By Jaime Bochet
Of the Legal Staff
Welcome to your daily round-up of stories in today's edition of The Legal Intelligencer. Click the links below to access stories directly, or head to The Legal homepage. (Some stories may require registration or a paid subscription.)
Leading today's paper is a 3rd Circuit class action case by U.S. Courthouse Correspondent Shannon P. Duffy: In a setback for cable television giant Comcast Corp., a federal appeals court has refused to de-certify a class action antitrust suit brought by consumers who claim the company set out to establish a monopoly in the Philadelphia market. The suit alleges that Comcast and its would-be competitors struck a series of deals in which they "swapped" assets and customers so that each company would have "clusters" of markets. Those deals gave Comcast monopoly power, the suit says, because its market share of subscribers in the Philadelphia area increased from 23.9 percent in 1998 to 77.8 percent by 2002.
Below the fold, reporter Amaris Elliott-Engel writes that a complaint against Kline & Specter filed with the Disciplinary Board has been dismissed, according to the plaintiffs law firm and its ex-associate who raised the matter. What was alleged in the complaint is unknown, but its existence was revealed during litigation between Kline & Specter and attorney Robert F. Englert Jr. over his departure from the firm. When the matter was referred to, Philadelphia Common Pleas Court Judge Albert W. Sheppard Jr. closed the courtroom.
Our Page 3 Regional News story today is another class action article, this time from our New Jersey affiliate, the New Jersey Law Journal: A class action suit under the federal Fair Debt Collection Practices Act can proceed against a mortgage bank and a Cherry Hill, N.J., law firm for sending payment-due notices that included fees for a yet-to-be filed foreclosure. Judge Jerome Simandle of the U.S. District Court for the District of New Jersey held on Aug. 18 in DeHart v. U.S. Bank that the allegations against the Udren Law Offices and its client, U.S. Bank, were sufficient to withstand a motion to dismiss.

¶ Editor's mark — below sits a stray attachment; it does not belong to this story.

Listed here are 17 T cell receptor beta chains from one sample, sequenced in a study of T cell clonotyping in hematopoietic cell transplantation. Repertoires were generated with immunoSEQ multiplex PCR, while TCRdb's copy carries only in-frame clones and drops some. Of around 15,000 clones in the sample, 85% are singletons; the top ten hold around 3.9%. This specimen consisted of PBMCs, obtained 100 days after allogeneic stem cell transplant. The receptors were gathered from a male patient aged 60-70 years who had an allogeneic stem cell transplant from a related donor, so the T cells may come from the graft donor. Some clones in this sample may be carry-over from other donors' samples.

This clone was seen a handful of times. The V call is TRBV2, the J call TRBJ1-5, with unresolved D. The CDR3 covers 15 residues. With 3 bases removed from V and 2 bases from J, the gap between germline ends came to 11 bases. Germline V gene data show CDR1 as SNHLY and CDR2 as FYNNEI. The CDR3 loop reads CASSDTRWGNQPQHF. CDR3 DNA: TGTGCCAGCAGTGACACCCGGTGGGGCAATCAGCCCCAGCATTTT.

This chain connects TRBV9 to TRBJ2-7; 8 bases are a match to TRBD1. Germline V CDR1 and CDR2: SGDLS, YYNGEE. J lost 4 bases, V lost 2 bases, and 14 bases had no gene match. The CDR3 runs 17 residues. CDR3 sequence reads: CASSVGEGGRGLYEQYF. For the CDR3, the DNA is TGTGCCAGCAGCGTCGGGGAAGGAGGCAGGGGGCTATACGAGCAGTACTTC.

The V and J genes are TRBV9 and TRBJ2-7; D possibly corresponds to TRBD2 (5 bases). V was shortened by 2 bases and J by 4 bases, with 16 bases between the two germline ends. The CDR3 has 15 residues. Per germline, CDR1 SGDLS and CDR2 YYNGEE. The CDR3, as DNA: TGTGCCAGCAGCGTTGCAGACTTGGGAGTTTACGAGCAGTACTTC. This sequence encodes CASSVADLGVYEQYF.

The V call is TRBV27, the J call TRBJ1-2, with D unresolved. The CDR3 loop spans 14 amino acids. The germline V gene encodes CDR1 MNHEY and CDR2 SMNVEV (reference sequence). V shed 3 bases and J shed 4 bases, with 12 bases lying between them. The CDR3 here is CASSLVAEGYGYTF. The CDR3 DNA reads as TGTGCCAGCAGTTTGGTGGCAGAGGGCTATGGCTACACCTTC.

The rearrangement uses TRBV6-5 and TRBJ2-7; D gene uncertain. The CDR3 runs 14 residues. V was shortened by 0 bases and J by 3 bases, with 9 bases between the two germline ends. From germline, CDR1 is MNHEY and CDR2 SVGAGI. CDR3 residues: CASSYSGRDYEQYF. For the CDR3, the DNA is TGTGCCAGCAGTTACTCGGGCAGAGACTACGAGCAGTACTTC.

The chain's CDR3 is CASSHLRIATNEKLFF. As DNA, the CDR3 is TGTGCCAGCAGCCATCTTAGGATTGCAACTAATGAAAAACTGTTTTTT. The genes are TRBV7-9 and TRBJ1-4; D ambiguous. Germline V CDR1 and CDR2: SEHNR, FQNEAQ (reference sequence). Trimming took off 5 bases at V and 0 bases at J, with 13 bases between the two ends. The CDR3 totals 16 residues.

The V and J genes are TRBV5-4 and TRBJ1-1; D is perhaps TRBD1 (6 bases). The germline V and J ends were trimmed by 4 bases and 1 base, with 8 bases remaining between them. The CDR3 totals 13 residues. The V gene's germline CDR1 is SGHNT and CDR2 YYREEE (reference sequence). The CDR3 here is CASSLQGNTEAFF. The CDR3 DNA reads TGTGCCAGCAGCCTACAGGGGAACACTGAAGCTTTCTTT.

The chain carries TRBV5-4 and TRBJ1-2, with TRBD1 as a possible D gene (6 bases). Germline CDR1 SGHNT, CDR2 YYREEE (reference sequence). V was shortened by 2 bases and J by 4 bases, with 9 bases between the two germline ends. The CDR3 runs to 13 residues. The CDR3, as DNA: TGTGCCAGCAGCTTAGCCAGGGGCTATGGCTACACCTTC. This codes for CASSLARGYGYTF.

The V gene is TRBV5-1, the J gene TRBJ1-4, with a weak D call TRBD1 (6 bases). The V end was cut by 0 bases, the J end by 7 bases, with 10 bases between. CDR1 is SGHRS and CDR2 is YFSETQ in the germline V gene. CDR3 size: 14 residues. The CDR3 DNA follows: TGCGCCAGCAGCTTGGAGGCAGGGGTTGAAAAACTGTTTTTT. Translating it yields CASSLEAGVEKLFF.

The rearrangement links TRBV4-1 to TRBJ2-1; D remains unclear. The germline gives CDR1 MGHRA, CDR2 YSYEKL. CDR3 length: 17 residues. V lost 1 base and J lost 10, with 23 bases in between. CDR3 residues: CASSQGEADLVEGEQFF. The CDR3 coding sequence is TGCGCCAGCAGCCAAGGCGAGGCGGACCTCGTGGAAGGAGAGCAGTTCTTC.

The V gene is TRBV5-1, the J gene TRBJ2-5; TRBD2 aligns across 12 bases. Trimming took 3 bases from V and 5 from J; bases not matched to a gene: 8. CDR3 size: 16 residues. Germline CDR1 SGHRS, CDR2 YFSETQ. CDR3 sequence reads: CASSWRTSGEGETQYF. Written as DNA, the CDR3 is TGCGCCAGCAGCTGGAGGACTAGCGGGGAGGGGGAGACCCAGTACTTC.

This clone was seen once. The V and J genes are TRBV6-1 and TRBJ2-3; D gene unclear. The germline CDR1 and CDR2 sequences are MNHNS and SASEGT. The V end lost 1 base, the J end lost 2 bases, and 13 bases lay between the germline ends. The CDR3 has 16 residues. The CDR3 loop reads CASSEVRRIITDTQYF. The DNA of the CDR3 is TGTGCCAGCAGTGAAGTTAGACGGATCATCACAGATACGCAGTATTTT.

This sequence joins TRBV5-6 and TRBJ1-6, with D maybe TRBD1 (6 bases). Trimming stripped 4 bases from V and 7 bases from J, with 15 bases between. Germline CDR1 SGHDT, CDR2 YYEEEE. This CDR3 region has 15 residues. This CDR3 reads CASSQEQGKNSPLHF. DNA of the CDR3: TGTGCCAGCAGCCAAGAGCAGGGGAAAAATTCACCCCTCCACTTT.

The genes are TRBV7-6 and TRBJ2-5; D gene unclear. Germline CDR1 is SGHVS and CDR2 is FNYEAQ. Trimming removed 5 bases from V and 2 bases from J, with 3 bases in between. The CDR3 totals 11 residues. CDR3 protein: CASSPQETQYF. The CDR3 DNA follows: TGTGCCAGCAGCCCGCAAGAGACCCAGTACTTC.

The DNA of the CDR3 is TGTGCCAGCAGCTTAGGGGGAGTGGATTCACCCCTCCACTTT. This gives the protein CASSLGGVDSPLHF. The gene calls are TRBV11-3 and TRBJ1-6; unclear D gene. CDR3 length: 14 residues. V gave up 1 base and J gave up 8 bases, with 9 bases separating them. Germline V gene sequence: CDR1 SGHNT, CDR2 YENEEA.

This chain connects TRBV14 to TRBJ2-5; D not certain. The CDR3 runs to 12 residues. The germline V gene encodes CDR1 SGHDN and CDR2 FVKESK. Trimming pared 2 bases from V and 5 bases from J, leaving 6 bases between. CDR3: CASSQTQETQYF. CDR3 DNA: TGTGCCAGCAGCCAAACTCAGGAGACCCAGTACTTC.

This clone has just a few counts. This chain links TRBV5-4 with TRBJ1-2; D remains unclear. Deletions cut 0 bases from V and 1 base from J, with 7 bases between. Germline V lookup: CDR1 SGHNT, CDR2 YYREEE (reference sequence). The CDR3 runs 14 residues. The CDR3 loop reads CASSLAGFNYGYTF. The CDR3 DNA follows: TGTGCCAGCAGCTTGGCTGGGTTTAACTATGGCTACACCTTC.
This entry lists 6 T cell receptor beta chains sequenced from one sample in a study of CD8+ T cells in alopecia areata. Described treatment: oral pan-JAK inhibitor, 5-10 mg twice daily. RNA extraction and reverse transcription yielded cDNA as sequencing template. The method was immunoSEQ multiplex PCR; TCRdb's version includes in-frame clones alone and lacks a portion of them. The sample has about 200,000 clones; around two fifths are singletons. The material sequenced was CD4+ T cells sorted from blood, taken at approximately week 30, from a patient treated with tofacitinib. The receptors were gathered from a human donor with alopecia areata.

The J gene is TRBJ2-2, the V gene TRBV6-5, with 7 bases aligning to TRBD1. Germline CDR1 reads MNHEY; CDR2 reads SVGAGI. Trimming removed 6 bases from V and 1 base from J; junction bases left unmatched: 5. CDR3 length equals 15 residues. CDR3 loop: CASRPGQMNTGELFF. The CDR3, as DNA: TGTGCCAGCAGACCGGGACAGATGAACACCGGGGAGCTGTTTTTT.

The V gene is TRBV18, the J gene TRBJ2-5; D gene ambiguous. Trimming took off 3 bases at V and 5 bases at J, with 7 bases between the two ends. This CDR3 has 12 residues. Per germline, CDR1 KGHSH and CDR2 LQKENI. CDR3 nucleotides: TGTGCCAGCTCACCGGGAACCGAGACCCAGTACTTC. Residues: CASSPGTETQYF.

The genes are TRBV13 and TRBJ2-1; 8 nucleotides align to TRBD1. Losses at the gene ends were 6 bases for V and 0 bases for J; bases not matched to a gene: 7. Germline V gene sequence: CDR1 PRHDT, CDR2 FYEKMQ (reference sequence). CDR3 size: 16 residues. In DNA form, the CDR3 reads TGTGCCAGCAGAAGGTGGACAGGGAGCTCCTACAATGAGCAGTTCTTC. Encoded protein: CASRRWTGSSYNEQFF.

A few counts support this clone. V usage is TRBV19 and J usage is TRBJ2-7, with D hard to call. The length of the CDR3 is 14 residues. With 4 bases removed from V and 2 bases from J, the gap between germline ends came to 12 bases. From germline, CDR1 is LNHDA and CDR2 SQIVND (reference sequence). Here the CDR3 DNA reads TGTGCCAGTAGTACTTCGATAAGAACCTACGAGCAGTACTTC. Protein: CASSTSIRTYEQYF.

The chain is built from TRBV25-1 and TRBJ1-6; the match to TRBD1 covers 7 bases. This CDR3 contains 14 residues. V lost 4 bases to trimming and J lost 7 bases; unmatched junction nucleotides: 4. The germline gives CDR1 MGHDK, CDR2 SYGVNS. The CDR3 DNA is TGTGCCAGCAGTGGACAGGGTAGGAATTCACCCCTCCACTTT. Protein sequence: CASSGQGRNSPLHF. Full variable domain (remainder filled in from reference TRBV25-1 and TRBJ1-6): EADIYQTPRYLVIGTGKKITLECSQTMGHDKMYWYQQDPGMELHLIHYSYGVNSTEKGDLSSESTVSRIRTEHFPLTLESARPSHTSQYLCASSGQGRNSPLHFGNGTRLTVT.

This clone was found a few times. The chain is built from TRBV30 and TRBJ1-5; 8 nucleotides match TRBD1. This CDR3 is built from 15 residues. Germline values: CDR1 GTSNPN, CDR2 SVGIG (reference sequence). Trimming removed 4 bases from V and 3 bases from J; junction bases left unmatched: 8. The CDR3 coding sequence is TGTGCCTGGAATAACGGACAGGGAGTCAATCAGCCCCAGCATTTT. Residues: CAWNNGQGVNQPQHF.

The Legal's contributed columns begin on Page 5, with the second of two "Legal Marketing" articles by Gina F. Rubel on sorting out social media for lawyers. "It's important to remember that there are hundreds of ways to interact online. The tools outlined in this article stand out as leading contenders for lawyers and law firms as they relate to networking, search engine optimization and marketing."
Page 7 is our "Young Lawyer" or "YL" page, which features an article from the The Legal's YL Editorial Board. They write, "We were saddened to learn about a 32-year-old corporate associate who passed away in June of an apparent heart attack. Some commentators have suggested a connection between her premature death and her workload, which had been especially severe in the weeks immediately preceding her death. Let us all be reminded to make sure that neither we nor our colleagues are placing ourselves at risk through an unsustainable, demanding workload."
Have questions or comments about any of today's stories, or our coverage as a whole? E-mail me or any of the reporters directly. We hope you'll enjoy today's Legal!